- What might it be about this situation that makes me respond like this?
- Why am I responding this way? and why now?
- How might it influence how I teach?
Tuesday, June 20, 2017
“Can you just tell me what to do?”: There is NO Recipe for Self Regulation
“My most productive and happy days are those where I am calm and successfully self regulating. Self reg starts with you” Liz Shepherd
Self regulation is not only important when supporting our students, but ultimately it is critical for educators to understand and use in their own practice with themselves. Without this practice, we are unable to co-regulate with others. If we are in a state of stress or hypertension, we really can’t go through self regulation steps with our students.
“A child responds intuitively to the change that he sense in you” Stuart Shanker
When we view behaviour as a stress behaviour and become detectives looking for hidden or obvious stressors we let go of the fear of losing control in the classroom and seeking compliance from children. Instead, we become partners with the children in understanding their needs and we view their behaviours with a different lens.
We begin to look for signs of stress in children with an objective lens, our eyes immediately soften and we can approach behaviour differently. While taking the Foundation course this year, we learned about using “soft eyes” with children. We were fascinated in learning that you cannot “fake” the way that your eyes and body appear to the children. We have to truly view behaviour as a stress and with that lens, otherwise our body language sends children a different message.
This YouTube video is such a powerful example of how adults tone and body language impact children, even from a very young age:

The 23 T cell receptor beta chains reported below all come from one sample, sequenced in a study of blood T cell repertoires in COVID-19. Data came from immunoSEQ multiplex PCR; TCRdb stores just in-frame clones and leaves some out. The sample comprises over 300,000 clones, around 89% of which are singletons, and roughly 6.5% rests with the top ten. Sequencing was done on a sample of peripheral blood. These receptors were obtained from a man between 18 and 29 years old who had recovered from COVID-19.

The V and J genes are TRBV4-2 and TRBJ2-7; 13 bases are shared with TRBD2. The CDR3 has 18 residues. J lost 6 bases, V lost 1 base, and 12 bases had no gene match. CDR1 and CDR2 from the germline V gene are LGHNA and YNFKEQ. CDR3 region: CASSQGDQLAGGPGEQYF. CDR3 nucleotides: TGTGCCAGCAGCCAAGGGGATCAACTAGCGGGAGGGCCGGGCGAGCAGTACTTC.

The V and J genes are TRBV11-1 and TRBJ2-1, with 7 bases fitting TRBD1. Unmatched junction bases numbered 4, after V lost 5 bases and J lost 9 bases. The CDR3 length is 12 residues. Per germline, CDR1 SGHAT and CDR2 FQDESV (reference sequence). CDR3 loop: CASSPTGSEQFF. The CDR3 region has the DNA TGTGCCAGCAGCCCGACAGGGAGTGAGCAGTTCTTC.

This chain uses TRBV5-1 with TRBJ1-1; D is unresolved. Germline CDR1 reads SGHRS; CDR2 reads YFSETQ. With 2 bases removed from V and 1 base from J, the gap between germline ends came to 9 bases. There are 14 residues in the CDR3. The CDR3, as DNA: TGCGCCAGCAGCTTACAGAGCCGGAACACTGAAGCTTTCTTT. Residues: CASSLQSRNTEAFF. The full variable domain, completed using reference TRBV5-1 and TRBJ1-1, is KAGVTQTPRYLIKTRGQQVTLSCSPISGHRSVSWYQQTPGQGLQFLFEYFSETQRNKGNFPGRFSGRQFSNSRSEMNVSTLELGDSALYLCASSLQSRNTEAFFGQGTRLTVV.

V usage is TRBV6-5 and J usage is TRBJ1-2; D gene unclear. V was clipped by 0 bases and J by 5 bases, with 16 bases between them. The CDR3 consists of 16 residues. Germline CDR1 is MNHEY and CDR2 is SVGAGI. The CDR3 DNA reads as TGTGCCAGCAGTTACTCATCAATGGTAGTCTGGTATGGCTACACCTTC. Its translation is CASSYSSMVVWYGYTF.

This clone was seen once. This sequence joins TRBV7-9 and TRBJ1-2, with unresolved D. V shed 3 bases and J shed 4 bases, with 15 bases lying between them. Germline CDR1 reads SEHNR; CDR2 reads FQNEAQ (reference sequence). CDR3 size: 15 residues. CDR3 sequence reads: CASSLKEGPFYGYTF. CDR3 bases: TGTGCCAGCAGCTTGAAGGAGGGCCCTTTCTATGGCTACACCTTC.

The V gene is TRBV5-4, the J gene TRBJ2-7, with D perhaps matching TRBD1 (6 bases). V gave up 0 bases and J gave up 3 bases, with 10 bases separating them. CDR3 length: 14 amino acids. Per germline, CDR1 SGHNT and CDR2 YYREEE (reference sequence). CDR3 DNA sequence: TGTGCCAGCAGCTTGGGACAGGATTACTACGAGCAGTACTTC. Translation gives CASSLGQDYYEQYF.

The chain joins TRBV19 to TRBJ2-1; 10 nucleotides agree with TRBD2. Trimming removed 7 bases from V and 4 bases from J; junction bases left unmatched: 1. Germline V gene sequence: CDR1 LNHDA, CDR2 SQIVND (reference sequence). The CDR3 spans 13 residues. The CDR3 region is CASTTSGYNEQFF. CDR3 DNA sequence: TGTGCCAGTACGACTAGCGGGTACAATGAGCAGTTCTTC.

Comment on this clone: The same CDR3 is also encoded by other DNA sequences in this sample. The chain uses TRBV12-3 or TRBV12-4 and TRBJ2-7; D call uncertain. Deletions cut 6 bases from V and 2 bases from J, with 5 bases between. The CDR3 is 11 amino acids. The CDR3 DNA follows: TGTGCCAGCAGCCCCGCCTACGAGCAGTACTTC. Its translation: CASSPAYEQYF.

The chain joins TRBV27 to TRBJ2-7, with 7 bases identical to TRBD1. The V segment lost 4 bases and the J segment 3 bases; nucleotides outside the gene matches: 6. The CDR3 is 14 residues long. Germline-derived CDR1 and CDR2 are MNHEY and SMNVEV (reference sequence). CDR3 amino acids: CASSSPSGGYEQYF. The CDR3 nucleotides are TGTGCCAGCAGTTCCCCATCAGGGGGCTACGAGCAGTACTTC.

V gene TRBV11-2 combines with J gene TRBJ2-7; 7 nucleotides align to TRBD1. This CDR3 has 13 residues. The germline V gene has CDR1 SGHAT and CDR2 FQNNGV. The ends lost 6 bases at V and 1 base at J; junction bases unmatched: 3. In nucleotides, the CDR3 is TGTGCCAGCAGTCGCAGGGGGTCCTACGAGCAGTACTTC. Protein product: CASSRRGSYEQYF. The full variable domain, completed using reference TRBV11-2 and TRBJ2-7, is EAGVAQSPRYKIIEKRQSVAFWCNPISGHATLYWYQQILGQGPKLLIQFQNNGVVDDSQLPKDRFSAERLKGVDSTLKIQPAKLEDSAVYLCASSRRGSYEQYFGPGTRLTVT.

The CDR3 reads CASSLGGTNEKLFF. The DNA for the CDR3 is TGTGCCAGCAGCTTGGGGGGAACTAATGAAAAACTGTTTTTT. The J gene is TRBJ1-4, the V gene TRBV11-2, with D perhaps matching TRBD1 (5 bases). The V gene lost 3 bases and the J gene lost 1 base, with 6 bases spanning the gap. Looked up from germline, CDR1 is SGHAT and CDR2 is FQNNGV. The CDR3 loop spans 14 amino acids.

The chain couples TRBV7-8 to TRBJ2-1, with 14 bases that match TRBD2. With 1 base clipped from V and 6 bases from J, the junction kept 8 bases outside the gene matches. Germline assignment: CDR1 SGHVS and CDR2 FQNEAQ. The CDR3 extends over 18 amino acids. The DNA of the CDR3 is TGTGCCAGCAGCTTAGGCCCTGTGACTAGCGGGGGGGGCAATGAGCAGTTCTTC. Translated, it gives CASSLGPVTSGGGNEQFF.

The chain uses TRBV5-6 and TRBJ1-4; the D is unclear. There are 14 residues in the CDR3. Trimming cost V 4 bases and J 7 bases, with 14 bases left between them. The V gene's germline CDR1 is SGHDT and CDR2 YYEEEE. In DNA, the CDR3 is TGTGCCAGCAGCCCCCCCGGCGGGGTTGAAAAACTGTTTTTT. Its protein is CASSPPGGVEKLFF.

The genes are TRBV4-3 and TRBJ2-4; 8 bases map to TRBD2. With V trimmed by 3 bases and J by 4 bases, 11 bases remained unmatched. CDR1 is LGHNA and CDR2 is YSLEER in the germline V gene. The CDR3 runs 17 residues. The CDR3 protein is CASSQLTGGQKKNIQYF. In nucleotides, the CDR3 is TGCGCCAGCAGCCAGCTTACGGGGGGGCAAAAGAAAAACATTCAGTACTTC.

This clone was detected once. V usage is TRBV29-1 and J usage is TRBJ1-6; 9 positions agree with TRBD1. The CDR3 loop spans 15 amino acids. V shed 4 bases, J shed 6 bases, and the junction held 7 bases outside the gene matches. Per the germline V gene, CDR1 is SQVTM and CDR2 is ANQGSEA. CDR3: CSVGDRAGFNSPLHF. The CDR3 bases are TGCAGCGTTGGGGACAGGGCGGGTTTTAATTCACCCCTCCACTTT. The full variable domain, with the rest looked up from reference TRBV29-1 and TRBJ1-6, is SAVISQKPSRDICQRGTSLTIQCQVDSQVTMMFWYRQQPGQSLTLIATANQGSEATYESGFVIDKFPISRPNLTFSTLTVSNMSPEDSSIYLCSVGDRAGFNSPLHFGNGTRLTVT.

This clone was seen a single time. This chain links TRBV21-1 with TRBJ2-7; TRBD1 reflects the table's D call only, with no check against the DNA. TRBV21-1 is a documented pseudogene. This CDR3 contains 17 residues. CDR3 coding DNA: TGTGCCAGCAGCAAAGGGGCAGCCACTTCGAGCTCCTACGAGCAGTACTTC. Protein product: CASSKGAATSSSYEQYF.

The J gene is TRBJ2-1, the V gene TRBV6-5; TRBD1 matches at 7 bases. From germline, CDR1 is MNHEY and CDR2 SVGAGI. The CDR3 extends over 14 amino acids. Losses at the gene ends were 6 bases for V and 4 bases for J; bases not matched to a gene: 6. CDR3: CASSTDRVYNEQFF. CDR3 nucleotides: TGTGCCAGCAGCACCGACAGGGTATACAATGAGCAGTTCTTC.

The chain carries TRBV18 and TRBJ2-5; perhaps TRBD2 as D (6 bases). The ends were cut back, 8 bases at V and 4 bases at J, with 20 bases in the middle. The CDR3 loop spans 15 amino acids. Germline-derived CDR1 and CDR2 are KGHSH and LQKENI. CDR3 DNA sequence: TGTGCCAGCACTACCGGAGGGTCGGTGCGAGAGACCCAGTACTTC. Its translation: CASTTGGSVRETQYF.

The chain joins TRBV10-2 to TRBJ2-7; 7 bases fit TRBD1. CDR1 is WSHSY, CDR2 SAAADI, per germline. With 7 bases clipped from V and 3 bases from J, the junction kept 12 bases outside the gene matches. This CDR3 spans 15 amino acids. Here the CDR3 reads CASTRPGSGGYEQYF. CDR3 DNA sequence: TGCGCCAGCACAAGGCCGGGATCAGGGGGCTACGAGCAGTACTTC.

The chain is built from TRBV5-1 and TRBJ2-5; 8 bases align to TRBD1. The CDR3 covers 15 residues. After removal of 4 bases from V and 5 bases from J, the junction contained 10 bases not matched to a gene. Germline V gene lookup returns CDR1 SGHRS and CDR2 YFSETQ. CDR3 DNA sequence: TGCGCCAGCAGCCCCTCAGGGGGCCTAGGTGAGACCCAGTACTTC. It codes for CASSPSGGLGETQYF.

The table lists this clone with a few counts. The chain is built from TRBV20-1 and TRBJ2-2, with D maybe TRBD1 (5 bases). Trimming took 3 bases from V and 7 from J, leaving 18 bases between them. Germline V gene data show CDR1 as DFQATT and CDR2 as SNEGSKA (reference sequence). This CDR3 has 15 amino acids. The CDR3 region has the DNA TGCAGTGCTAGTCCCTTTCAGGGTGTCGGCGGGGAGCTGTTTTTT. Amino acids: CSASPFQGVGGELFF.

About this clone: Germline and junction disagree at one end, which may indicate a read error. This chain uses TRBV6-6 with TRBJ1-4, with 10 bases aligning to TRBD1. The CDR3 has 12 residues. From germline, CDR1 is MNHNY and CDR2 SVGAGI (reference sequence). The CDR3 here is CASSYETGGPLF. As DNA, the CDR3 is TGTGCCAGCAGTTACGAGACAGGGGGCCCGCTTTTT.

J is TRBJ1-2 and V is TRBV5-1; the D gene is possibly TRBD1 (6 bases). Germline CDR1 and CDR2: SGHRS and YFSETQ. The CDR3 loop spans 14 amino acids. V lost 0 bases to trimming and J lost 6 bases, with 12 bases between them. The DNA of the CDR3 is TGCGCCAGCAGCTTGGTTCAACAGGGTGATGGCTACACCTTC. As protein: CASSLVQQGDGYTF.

Children are very intuitive and feed off of our energy as educators. If we are seeking compliance in our demands and body language, we have noticed that the children respond differently. However, when we are regulated and we approach a situation with curiosity and a sense of calm ourselves we see the children respond very differently. The children are more relaxed, calm, and focused. They seem to be more at ease when our intentions are genuine.
But…this isn’t easy. There are some days that are much harder than others for us, just like for the children. We bring to our jobs so much passion, but we also have to take care of ourselves mentally and physically. As educators we need to ensure that we are looking at the five domains for ourselves.
When we have moments where we step back and recognize, “I didn’t deal with that how I wish I could have”….that’s ok. Those moments will happen. What is important is that we are not hard on ourselves, but we do take those interactions as opportunities to learn and reflect.
Some prompts that may help in the moment to reflect and reframe are:
A negative bias effects our perception and how we appraise a situation. With a negative bias, we seek control, “I am the teacher, they should respect me”. However, our empathy is often suppressed and therefore our ability to experience and appreciate what the child is undergoing declines. Essentially, our desire to help that child diminishes and we see their actions as intentional misbehaviour.
When you have a positive bias, you are more more able to support children. You have a desire to give and help. We see the child very differently through this lens and when our own stress levels are lower we are better able to help children. This is the foundation of relationships growing and provides a structure to build trust and respect.
It is so important that we take care ourselves as educators in this fast paced and challenging role that we embrace everyday. When we are disregulated, it become harder to be patient and work through things with our students.
We will make mistakes, it’s human nature. But if we be conscious and kind to ourselves we can continue to build our capacity and shift our negative stressors into positive ones resulting in being our best selves.
“It is understandable that educators might be drawn to programs that promise a “quick fix” to problems in self-regulation, but our experience has been that there really is not such thing. All too often, the “quick fix” in question turns out to be trying to teach the children about self-regulation, as opposed to helping them learn how to self-regulate” - Dr. Stuart Shanker
This blog was written as a part of our Foundation Program through the Mehrit Centre. For more information about their programs, conferences and learning opportunities:
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